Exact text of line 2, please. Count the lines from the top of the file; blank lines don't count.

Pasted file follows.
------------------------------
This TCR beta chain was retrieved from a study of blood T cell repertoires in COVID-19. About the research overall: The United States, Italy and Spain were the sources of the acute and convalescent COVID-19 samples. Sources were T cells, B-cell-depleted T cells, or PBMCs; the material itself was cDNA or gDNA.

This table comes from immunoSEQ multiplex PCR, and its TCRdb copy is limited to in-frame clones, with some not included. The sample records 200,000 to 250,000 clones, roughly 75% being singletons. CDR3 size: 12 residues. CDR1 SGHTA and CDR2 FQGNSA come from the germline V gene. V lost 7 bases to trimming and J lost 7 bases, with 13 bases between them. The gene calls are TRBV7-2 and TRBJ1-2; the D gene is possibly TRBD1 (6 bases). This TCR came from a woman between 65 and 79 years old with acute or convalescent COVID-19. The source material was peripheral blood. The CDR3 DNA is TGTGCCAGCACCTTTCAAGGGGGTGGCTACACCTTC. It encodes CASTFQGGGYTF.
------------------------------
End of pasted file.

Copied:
This table comes from immunoSEQ multiplex PCR, and its TCRdb copy is limited to in-frame clones, with some not included. The sample records 200,000 to 250,000 clones, roughly 75% being singletons. CDR3 size: 12 residues. CDR1 SGHTA and CDR2 FQGNSA come from the germline V gene. V lost 7 bases to trimming and J lost 7 bases, with 13 bases between them. The gene calls are TRBV7-2 and TRBJ1-2; the D gene is possibly TRBD1 (6 bases). This TCR came from a woman between 65 and 79 years old with acute or convalescent COVID-19. The source material was peripheral blood. The CDR3 DNA is TGTGCCAGCACCTTTCAAGGGGGTGGCTACACCTTC. It encodes CASTFQGGGYTF.